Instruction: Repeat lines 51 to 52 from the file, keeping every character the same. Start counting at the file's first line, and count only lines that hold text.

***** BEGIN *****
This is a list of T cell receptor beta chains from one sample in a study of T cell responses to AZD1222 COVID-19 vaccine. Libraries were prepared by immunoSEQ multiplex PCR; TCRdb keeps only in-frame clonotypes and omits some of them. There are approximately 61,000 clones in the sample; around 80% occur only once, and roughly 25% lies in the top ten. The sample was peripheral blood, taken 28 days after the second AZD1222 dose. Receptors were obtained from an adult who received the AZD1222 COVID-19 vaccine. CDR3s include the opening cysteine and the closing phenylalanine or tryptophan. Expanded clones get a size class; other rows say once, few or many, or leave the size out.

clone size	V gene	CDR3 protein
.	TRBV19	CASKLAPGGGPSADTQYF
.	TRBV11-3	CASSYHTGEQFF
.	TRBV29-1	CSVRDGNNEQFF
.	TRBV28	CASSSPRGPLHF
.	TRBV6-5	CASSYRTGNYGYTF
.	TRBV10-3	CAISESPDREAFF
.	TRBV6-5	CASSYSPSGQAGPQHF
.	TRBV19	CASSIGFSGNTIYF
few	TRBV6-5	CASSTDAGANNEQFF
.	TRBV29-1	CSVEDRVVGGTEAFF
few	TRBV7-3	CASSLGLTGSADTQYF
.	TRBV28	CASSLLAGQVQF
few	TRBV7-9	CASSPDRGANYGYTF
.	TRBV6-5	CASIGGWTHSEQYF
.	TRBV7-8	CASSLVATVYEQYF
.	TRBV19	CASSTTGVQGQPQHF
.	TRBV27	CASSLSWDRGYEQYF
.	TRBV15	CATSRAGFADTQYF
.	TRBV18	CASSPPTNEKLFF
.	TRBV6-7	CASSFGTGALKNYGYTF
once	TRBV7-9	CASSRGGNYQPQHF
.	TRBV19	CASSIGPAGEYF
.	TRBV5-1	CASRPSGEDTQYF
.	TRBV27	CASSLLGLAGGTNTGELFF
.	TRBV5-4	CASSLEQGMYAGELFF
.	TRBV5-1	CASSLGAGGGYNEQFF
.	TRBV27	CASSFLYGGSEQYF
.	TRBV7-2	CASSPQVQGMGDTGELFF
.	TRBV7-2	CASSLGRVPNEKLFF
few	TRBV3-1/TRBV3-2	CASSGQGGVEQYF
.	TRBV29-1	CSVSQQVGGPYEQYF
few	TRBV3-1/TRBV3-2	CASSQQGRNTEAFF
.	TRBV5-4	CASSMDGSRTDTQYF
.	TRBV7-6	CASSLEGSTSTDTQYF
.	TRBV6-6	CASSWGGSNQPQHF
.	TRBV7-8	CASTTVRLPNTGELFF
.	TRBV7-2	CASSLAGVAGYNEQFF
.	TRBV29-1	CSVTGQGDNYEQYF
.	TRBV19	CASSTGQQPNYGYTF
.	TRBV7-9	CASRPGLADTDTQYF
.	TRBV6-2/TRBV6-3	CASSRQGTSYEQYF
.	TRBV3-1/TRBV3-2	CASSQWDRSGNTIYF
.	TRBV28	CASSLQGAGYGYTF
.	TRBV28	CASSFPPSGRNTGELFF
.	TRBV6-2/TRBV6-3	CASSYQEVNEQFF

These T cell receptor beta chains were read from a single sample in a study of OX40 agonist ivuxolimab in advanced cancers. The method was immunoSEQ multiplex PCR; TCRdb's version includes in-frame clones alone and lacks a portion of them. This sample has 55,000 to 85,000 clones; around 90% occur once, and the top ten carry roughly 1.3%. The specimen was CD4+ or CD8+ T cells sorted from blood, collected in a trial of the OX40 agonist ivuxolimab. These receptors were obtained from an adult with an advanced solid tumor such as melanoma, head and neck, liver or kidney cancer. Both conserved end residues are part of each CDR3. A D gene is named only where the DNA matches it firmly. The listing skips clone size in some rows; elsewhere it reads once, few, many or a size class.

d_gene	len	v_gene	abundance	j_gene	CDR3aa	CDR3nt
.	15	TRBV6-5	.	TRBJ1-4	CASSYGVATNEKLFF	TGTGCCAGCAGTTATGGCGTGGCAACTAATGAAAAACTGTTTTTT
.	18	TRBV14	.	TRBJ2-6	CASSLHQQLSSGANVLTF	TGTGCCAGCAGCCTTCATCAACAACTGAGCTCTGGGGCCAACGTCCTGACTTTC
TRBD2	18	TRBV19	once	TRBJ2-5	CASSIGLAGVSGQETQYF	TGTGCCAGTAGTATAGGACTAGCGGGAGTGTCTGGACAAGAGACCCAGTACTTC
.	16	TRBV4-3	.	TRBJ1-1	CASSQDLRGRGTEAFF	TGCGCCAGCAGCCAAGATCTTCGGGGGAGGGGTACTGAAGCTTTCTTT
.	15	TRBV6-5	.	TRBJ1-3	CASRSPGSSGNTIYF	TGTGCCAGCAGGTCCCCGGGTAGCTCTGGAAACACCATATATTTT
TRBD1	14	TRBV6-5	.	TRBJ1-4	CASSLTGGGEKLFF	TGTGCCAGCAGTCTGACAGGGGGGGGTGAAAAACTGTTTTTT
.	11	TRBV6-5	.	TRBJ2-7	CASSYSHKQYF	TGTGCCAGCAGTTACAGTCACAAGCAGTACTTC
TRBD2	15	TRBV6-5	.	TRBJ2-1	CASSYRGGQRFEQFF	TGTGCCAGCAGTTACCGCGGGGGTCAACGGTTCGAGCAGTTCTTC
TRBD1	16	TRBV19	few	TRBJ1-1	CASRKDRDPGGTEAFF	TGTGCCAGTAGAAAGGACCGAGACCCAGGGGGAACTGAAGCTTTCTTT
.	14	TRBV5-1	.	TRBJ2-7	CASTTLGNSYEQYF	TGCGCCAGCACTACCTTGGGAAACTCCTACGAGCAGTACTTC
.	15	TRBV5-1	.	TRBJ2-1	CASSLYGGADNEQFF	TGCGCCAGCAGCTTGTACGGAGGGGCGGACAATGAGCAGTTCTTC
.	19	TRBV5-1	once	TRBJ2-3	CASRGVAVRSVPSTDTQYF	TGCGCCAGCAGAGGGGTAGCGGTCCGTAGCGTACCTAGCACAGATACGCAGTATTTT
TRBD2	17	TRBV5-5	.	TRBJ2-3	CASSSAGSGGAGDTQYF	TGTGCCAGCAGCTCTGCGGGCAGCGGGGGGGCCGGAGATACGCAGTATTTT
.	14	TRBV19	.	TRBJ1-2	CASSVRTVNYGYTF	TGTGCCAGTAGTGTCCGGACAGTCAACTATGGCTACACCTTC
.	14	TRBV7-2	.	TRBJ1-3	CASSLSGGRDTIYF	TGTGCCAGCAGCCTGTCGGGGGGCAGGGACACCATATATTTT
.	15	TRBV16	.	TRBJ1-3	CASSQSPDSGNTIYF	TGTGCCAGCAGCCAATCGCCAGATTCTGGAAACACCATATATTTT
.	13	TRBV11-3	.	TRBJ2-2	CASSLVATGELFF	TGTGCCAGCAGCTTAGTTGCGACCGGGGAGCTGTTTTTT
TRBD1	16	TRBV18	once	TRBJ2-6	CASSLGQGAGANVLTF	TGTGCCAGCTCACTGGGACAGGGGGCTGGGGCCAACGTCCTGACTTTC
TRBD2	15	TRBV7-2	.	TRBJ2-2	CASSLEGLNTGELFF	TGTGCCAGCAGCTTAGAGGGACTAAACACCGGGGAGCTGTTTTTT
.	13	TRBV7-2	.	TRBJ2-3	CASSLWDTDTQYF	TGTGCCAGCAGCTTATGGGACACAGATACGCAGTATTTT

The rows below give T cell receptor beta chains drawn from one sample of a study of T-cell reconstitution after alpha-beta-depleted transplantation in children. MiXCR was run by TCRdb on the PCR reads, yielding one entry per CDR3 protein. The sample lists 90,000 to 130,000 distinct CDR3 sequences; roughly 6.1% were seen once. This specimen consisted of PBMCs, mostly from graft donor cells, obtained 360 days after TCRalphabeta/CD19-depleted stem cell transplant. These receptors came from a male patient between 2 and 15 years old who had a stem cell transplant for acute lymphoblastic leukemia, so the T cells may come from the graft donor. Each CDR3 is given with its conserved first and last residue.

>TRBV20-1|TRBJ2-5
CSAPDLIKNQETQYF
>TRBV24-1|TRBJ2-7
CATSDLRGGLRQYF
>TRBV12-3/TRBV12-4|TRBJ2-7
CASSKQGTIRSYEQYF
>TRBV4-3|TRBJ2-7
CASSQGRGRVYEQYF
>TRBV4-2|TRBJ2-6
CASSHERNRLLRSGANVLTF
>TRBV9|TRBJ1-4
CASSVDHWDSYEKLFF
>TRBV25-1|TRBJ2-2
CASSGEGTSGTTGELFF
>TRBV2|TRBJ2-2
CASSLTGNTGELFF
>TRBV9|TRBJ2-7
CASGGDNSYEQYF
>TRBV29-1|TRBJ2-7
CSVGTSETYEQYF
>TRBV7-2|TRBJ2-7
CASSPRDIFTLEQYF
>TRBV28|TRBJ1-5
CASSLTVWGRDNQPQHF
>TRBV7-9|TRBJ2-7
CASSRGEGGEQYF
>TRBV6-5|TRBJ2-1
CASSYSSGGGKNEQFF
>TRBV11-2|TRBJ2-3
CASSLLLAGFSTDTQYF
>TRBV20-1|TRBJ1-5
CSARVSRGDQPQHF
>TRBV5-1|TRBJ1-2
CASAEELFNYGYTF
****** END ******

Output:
.	18	TRBV14	.	TRBJ2-6	CASSLHQQLSSGANVLTF	TGTGCCAGCAGCCTTCATCAACAACTGAGCTCTGGGGCCAACGTCCTGACTTTC
TRBD2	18	TRBV19	once	TRBJ2-5	CASSIGLAGVSGQETQYF	TGTGCCAGTAGTATAGGACTAGCGGGAGTGTCTGGACAAGAGACCCAGTACTTC